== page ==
The Fordham Ram

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  • B

    brianApr 18, 2015 at 1:26 pm

    bebebe, I’d be wary of casting such a wide brush on several hundred students (in each school respectively). It doesn’t reflect well on the specific school, or the University as a whole. Both myself and a number of my peers were FCRH graduates and we’ve done quite well following graduation.

    The email probably wasn’t in the best of taste, and its language was probably unnecessary, but I doubt there was any malice or condescension behind it. It’s nice that the folks behind it apologized; it makes sense to move on and learn from it.

  • P

    Philosophy>>BusinessApr 18, 2015 at 1:07 am

    In this comment, he both points out a logical flaw of the ramtime times, and than proceeds to make the same mistake himself in defense of Gabelli students.

    “It presupposes that business students are all of a type, and that type is deficient in personality, empathy and common decency. The reality is that Gabelli students are deeply engaged in the world, intellectually curious and are very committed to service work.”

    He has an issue with presupposing business students are all of one type, but than goes on to presuppose business students are all of another type (curious, deeply engaged, etc).

  • L

    lolApr 17, 2015 at 7:20 pm

    Annnnd we have bebebe here to reinforce the very stereotype that Howe discourages…

    A lot of liberal arts students know what they’re getting into when they choose their majors. They’re not NOT thinking of the future. But what irritated most people (and let me note that there were lib arts majors, science kids AND business students among the irritated) was the wording of the e-mail. Personally, I just found it funny. I don’t really care about the assumption that a business degree is more marketable. Sure, a business is more marketable, on its face. But do I consider it valuable? No. I have different priorities and educational goals which business school wouldn’t satisfy. This doesn’t mean that business school’s a bad choice. And it doesn’t mean that I’ve chosen a somehow “lesser” path. Yet that’s what the language of this e-mail suggests.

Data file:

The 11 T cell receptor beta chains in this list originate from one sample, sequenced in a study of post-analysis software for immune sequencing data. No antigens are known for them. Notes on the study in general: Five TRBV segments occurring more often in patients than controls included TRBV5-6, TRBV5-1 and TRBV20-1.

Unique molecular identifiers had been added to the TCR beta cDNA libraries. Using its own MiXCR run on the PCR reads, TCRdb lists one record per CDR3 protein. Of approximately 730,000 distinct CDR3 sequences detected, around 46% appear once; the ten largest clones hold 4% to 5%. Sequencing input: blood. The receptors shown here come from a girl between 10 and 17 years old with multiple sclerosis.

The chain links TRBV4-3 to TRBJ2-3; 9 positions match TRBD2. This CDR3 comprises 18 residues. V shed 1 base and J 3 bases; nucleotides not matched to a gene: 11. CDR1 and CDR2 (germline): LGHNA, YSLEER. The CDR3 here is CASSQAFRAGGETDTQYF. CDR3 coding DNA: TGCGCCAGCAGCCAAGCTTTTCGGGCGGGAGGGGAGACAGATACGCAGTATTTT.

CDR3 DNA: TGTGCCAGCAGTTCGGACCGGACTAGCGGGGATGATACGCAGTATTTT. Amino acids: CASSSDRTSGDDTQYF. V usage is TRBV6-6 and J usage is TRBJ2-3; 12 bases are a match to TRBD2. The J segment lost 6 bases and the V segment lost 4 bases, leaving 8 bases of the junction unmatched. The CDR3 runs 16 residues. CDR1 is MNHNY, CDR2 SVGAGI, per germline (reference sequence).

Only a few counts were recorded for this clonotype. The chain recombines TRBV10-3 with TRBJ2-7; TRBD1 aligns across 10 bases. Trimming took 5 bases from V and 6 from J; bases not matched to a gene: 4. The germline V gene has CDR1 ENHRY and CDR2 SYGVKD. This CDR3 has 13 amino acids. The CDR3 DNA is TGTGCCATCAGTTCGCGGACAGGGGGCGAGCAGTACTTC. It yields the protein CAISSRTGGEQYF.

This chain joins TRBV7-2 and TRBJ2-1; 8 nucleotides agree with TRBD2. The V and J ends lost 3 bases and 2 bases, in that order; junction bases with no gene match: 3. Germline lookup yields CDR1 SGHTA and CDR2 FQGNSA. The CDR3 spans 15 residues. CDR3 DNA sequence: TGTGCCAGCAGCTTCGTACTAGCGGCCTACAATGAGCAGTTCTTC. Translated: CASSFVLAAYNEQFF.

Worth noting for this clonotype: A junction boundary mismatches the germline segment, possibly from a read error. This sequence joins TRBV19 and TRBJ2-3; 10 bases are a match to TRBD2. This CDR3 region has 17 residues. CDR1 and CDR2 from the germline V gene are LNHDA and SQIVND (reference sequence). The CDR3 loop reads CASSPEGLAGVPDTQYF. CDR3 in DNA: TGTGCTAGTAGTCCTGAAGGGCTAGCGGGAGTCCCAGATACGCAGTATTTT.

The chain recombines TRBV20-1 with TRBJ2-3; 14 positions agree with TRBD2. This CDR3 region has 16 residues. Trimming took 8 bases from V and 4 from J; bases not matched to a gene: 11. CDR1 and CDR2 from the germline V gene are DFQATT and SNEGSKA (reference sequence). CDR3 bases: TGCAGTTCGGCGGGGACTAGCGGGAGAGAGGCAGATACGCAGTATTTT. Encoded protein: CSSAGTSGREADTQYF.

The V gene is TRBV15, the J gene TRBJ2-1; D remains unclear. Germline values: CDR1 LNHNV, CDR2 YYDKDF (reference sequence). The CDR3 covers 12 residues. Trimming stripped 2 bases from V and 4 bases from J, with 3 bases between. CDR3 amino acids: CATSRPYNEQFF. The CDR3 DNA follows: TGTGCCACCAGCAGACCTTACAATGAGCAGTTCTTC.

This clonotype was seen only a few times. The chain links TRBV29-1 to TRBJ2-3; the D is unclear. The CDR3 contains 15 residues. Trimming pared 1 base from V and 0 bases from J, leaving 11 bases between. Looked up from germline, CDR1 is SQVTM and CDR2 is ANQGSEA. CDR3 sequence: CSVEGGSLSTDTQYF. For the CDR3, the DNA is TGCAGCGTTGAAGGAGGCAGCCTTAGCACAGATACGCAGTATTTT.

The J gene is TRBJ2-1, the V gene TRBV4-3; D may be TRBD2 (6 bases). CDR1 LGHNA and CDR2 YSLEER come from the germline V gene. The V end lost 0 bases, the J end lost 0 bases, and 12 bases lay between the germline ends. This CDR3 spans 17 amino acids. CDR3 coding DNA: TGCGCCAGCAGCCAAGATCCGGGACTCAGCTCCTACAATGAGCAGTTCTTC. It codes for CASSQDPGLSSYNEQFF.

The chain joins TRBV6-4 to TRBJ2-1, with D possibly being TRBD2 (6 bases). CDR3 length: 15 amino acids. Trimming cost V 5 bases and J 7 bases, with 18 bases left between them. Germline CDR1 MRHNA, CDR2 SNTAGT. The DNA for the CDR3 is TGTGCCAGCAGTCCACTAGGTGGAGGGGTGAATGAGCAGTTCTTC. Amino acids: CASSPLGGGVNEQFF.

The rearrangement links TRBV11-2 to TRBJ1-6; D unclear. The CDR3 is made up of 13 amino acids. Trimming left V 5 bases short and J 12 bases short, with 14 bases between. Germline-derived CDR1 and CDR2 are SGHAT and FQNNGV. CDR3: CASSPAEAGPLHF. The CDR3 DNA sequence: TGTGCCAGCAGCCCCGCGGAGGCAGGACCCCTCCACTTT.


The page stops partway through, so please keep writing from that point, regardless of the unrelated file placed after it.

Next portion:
In fact, I think a lot people don’t have a problem with the program itself. I’d think about it. But Gabelli should’ve simply marketed it as a program for anyone who’s never had time to take in business classes, but has always wanted to– without the implication that all liberal arts students who don’t do the program are unprepared for the future. In fact, I know a lot of liberal arts kids who spend their time at college running clubs and piling up internships, and they end up getting jobs before or right after they graduate. They may or may not end up being extraordinary wealthy, but they can definitely make a living. Point is, whether you’re a business student or a lib arts student, not everyone cares about making piles of money or about being a marketable object.

  • B

    bebebeApr 16, 2015 at 10:00 pm

    This is what happens when we try to help RH. Face it, you guys have trouble finding employment. Everyone knows it and I hear it from my Liberal Arts friends all the time. You can call us “Douchey” all you want, but the fact is Gabelli was just trying to help and you’re just retreating into denial.

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